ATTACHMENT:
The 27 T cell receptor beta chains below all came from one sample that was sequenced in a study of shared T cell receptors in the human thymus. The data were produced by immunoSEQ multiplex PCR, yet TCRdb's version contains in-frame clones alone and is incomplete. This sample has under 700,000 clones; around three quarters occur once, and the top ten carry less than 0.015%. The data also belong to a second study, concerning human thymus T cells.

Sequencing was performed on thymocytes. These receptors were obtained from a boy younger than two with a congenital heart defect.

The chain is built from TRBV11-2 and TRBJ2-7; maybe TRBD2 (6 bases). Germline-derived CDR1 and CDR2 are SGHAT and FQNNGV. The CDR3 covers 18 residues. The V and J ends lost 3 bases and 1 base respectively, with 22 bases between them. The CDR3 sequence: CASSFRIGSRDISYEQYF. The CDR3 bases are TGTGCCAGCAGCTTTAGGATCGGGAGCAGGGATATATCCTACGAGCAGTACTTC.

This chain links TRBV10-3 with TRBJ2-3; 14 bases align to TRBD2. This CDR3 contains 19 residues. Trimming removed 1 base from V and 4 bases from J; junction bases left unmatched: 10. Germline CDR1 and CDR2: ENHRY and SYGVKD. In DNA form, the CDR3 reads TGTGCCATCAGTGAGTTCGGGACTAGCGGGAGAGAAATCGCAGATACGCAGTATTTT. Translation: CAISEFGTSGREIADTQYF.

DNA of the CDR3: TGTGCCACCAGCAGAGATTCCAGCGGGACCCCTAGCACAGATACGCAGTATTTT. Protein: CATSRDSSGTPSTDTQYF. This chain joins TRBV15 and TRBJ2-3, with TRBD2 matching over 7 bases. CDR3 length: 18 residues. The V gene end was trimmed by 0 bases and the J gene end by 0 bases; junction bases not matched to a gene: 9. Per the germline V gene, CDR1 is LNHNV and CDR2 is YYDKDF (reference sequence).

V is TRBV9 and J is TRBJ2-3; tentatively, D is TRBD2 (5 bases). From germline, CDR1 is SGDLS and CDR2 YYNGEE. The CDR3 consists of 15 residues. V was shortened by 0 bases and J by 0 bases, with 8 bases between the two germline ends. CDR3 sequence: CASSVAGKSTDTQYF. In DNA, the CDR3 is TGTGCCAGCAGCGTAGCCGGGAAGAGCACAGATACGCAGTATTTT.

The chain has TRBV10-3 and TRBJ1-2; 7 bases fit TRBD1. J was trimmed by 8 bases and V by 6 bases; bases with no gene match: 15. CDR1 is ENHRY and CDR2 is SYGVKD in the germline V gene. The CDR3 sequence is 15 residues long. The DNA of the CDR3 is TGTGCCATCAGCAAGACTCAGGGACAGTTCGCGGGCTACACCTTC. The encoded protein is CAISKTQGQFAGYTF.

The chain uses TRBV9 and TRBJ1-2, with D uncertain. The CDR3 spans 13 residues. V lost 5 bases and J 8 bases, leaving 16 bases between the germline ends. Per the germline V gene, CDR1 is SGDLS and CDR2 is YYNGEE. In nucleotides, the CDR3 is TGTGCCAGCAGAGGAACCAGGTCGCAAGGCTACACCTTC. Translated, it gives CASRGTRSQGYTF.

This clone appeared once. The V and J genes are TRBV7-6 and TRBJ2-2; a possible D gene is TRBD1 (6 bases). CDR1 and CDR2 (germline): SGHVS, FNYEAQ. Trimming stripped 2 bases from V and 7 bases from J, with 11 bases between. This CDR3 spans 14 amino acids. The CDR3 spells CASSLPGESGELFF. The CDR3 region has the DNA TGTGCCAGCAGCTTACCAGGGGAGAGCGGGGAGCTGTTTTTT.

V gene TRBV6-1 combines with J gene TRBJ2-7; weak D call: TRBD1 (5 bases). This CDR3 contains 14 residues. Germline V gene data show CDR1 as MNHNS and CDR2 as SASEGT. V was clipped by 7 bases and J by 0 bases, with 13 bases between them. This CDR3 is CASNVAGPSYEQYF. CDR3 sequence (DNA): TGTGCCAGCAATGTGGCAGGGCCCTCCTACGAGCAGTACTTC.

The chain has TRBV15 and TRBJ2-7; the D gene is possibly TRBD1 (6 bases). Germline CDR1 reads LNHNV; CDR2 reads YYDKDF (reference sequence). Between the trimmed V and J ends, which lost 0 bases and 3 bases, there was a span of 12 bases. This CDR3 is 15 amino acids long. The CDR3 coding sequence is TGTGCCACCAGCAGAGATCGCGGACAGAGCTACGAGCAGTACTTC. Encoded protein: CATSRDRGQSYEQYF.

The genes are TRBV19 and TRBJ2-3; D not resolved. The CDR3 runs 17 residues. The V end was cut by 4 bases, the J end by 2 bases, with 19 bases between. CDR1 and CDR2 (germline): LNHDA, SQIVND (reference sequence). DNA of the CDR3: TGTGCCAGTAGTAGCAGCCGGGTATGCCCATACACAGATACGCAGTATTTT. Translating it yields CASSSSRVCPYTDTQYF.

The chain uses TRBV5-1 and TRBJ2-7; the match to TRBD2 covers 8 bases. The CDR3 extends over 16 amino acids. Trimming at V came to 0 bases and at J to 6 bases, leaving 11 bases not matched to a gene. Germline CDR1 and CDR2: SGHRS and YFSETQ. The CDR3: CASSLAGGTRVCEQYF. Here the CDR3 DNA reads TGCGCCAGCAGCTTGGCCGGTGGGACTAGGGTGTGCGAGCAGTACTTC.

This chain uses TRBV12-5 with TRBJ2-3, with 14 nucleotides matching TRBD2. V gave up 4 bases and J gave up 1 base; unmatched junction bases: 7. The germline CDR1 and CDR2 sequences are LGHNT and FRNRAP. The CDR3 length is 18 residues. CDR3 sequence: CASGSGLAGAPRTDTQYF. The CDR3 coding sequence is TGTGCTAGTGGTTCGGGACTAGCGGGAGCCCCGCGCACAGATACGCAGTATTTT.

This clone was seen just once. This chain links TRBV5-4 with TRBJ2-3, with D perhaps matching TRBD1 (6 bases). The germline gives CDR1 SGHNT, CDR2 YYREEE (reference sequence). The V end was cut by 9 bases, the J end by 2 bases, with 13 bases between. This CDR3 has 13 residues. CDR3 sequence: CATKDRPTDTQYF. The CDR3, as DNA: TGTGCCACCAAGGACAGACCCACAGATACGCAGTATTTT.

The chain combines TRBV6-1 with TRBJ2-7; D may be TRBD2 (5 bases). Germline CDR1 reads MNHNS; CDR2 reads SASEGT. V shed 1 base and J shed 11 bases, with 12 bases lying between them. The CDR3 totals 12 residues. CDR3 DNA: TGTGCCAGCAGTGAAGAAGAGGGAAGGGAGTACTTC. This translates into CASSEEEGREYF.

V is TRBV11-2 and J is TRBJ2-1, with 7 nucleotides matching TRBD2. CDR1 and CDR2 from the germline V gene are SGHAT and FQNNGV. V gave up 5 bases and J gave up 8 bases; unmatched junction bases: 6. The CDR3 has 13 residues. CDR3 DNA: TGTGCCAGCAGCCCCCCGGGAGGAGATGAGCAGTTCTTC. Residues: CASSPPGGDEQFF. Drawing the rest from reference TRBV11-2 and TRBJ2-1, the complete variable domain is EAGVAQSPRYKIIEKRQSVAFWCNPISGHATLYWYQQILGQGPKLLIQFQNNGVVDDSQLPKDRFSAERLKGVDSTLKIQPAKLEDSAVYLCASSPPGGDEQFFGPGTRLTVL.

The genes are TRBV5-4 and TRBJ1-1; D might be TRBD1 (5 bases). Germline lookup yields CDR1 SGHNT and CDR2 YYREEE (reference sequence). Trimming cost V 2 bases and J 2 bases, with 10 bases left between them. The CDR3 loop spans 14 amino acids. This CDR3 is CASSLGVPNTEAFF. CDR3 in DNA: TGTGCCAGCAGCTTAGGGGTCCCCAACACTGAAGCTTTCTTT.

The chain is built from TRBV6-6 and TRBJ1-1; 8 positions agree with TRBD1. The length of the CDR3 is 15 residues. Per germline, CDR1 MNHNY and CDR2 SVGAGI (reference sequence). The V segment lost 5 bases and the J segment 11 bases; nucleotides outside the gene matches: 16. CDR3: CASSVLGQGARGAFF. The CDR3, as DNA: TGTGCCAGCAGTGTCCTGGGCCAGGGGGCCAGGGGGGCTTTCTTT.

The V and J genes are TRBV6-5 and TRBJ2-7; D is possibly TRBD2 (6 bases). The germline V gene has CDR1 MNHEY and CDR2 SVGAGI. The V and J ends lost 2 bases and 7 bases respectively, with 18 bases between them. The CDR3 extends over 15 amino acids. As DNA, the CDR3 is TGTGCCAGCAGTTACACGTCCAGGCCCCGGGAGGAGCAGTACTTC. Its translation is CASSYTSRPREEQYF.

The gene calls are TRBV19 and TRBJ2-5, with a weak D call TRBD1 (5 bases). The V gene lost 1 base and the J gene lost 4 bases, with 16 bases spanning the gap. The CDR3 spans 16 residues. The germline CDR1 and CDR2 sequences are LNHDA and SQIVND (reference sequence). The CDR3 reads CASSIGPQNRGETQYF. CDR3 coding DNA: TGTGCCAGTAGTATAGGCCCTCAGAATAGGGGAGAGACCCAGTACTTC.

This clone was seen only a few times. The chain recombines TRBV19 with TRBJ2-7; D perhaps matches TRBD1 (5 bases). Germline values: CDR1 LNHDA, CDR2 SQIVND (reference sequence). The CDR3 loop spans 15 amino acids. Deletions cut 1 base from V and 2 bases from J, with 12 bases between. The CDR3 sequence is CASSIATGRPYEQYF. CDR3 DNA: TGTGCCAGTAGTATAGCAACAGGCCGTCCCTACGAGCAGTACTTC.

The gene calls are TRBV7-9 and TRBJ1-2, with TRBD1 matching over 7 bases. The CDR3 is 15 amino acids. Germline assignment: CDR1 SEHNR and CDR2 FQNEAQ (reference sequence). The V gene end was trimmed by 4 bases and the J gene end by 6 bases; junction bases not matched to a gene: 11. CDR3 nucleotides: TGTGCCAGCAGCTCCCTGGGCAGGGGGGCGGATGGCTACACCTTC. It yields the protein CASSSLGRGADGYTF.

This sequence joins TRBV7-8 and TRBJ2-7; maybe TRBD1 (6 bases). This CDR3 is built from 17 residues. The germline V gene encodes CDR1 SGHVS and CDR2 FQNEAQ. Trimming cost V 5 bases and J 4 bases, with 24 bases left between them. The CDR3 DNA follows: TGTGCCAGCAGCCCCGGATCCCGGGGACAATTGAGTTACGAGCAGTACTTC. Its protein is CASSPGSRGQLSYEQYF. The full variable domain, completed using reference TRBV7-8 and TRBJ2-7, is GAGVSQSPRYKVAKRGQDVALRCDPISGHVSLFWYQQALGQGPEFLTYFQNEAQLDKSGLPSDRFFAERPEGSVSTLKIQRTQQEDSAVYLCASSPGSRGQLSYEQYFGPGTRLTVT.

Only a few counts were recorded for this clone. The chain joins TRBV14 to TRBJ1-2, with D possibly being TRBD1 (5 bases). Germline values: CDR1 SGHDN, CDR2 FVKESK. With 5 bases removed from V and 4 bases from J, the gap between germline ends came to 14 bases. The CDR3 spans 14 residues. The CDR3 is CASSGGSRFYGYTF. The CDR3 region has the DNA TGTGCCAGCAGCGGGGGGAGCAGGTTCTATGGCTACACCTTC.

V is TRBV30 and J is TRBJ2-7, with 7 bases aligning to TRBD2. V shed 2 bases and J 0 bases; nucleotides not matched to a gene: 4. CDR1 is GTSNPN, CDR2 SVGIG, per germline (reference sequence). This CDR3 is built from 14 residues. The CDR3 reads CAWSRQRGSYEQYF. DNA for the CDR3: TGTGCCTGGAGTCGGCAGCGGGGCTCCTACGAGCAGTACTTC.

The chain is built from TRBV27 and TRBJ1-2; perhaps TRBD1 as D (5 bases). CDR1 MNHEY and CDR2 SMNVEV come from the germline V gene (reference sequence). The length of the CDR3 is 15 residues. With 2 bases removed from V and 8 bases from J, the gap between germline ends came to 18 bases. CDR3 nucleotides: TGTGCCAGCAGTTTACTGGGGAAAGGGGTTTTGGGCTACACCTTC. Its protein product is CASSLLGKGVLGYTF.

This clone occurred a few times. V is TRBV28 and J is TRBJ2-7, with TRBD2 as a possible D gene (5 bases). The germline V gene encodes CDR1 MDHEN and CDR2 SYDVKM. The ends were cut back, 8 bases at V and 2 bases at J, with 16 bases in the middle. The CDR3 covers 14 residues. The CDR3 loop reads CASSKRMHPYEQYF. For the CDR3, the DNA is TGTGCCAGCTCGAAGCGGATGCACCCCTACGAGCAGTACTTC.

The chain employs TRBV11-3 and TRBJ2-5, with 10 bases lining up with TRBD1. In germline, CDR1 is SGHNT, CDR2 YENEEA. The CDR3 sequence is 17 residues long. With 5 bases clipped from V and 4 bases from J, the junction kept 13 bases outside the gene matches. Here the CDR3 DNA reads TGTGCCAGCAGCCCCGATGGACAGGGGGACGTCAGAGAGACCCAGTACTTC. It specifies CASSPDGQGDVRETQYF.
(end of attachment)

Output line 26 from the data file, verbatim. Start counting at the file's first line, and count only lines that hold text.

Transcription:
V is TRBV30 and J is TRBJ2-7, with 7 bases aligning to TRBD2. V shed 2 bases and J 0 bases; nucleotides not matched to a gene: 4. CDR1 is GTSNPN, CDR2 SVGIG, per germline (reference sequence). This CDR3 is built from 14 residues. The CDR3 reads CAWSRQRGSYEQYF. DNA for the CDR3: TGTGCCTGGAGTCGGCAGCGGGGCTCCTACGAGCAGTACTTC.